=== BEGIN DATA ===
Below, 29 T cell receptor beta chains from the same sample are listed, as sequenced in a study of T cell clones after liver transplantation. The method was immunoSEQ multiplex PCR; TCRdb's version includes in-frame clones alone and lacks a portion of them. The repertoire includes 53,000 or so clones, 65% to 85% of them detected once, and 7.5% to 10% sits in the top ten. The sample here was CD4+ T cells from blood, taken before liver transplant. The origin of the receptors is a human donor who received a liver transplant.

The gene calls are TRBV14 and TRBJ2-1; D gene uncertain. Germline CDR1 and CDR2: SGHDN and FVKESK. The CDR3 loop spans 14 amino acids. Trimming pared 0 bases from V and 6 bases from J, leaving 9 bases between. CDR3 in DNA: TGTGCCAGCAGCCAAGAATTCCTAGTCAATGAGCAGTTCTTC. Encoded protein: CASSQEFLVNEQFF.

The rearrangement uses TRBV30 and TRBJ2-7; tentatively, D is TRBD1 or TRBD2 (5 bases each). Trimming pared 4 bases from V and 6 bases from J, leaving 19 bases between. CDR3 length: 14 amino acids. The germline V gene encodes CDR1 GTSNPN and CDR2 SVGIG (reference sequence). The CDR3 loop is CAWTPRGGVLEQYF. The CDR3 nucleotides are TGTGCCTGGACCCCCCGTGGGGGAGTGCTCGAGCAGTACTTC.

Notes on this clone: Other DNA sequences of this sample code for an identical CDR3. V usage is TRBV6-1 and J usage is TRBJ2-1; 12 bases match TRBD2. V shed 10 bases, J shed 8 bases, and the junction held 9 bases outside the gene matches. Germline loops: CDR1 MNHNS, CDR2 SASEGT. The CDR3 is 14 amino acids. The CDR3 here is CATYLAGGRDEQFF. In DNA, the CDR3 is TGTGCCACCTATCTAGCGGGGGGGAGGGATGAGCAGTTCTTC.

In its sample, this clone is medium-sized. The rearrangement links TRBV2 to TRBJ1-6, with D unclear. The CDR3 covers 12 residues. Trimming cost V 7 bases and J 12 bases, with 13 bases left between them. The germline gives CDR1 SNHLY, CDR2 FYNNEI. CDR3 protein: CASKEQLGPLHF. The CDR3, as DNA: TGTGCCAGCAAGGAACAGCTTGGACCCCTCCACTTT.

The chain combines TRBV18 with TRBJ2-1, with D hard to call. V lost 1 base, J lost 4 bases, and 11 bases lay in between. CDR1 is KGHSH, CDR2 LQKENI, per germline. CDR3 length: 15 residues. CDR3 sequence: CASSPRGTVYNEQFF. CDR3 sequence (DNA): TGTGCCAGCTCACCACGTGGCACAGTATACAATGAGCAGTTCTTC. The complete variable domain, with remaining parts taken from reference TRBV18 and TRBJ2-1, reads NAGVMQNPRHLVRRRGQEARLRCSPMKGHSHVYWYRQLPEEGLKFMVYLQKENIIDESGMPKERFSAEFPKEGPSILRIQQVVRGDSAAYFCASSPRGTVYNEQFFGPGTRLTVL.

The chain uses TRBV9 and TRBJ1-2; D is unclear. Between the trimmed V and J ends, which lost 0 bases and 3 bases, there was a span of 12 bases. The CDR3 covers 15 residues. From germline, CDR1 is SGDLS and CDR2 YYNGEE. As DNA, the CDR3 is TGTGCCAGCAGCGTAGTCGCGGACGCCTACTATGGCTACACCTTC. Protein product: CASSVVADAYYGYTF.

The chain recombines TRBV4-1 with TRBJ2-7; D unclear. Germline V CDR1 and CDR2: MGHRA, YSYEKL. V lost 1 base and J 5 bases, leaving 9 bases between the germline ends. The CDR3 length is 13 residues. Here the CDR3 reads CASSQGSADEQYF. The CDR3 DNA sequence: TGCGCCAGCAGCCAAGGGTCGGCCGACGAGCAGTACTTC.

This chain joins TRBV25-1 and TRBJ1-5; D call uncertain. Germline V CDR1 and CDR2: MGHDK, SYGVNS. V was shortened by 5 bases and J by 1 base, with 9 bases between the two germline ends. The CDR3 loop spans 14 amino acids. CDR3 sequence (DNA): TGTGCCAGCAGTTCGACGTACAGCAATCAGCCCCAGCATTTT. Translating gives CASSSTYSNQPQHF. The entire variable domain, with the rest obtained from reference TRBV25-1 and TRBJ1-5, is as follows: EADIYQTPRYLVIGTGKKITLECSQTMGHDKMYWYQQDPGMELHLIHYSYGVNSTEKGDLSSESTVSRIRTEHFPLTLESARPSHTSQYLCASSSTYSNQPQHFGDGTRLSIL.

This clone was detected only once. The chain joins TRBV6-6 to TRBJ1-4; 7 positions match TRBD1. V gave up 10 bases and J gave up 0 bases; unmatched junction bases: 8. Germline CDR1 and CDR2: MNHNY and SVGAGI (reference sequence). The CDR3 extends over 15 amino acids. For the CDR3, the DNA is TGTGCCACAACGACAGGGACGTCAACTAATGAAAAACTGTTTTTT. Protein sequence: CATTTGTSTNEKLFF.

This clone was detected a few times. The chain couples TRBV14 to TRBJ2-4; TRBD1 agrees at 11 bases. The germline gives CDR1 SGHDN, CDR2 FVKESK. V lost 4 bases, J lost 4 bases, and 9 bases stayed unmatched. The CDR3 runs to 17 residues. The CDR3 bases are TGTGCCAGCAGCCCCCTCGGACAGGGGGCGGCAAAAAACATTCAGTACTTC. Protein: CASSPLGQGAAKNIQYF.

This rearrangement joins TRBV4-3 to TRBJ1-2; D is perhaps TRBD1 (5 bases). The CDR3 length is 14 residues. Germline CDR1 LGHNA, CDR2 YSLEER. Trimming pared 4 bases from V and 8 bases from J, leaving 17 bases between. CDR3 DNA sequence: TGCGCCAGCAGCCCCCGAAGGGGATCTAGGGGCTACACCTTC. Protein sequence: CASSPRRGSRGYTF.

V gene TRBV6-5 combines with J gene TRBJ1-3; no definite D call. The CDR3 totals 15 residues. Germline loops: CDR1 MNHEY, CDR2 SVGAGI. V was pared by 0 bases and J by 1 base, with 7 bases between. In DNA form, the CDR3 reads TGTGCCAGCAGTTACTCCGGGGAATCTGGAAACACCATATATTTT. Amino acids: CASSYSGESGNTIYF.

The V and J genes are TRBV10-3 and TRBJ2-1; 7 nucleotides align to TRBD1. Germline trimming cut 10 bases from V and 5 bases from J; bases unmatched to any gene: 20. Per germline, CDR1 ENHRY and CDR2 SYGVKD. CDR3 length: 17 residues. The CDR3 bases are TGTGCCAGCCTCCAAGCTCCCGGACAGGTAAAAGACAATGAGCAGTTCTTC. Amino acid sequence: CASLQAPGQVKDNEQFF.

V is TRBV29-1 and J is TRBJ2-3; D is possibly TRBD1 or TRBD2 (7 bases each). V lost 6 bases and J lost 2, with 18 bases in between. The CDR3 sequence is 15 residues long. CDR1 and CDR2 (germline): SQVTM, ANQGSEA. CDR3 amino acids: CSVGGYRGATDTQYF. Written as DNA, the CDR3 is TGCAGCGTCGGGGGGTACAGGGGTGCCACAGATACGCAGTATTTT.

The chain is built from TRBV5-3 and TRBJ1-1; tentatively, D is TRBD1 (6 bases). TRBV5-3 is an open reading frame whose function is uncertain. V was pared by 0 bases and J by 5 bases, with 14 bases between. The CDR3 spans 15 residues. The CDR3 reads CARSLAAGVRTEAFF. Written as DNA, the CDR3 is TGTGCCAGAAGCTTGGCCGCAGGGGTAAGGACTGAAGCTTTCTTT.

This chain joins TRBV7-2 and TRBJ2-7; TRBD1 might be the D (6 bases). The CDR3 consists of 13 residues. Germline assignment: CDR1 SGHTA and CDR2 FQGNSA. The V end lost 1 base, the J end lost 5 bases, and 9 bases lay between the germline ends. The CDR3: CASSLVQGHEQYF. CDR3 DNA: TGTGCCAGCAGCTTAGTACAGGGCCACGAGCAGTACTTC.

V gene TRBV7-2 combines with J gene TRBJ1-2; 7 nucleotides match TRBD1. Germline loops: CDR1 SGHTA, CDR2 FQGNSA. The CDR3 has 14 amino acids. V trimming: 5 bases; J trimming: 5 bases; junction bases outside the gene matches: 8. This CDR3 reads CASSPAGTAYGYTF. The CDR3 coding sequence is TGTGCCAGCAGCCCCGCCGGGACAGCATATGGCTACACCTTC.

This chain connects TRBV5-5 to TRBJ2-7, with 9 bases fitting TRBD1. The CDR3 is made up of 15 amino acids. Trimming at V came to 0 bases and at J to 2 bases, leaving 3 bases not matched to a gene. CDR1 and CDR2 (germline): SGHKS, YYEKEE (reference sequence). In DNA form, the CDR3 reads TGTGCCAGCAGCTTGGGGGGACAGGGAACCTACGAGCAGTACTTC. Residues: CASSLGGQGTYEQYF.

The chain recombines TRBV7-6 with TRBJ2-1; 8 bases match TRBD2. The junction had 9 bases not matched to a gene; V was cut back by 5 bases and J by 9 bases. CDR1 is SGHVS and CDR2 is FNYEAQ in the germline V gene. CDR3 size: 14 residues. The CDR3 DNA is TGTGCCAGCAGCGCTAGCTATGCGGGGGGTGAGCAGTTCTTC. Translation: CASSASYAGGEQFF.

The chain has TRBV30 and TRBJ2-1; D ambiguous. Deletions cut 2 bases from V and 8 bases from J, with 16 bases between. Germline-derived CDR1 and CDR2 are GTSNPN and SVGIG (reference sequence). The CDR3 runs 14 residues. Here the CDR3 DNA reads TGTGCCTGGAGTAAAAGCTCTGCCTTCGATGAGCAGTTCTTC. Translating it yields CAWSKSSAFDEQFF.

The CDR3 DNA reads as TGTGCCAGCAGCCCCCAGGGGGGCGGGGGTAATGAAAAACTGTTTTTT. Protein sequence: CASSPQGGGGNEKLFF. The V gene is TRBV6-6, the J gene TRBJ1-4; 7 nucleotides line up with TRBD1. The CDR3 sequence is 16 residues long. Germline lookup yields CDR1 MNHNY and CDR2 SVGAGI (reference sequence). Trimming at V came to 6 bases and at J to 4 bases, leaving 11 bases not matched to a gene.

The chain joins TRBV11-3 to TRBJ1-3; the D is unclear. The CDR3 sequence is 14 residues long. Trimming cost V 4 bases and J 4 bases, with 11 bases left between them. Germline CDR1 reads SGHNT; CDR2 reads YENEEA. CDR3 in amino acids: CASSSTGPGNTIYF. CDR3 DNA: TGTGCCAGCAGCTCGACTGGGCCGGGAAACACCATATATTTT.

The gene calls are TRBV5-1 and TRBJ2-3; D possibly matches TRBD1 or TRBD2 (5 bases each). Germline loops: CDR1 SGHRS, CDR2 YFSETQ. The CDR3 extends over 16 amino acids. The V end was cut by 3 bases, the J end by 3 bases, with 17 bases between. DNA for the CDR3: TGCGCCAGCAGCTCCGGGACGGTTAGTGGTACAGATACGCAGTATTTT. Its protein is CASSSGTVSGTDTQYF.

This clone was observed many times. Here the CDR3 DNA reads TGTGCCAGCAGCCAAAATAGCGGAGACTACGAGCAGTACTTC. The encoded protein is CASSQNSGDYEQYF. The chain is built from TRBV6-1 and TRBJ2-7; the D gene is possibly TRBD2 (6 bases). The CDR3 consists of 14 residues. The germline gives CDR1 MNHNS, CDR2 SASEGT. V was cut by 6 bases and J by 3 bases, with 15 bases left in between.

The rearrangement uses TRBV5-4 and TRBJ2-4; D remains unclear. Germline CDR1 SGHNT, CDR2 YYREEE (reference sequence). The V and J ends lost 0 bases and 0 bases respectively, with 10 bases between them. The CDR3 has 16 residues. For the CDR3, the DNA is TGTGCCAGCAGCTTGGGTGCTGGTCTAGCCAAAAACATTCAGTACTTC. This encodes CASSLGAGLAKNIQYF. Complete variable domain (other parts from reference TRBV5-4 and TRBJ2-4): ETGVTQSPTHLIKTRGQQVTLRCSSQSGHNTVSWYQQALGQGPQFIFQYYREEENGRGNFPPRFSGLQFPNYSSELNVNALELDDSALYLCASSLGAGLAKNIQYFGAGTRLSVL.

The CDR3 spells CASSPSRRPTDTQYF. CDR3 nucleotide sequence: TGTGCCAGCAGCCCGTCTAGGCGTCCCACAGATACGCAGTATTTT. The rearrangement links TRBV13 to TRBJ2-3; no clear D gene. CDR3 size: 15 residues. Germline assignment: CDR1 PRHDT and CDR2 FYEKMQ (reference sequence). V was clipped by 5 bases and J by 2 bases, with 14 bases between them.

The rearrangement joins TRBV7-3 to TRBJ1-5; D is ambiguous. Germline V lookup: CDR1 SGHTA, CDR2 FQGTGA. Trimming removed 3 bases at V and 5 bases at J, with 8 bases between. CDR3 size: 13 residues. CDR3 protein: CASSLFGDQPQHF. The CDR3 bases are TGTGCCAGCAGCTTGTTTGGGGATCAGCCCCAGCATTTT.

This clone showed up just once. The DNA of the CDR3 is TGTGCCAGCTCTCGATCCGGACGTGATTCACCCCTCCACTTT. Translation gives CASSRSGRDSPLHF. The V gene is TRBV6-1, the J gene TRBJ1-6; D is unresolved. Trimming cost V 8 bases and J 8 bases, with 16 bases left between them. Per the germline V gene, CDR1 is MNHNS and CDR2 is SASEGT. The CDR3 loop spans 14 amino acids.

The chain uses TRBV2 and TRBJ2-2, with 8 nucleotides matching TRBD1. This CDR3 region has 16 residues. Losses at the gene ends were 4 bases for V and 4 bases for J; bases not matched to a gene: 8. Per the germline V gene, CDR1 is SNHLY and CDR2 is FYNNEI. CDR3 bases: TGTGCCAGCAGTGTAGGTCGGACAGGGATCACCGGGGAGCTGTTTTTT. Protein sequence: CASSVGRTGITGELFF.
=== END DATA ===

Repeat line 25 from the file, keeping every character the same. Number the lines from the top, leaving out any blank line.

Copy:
This clone was observed many times. Here the CDR3 DNA reads TGTGCCAGCAGCCAAAATAGCGGAGACTACGAGCAGTACTTC. The encoded protein is CASSQNSGDYEQYF. The chain is built from TRBV6-1 and TRBJ2-7; the D gene is possibly TRBD2 (6 bases). The CDR3 consists of 14 residues. The germline gives CDR1 MNHNS, CDR2 SASEGT. V was cut by 6 bases and J by 3 bases, with 15 bases left in between.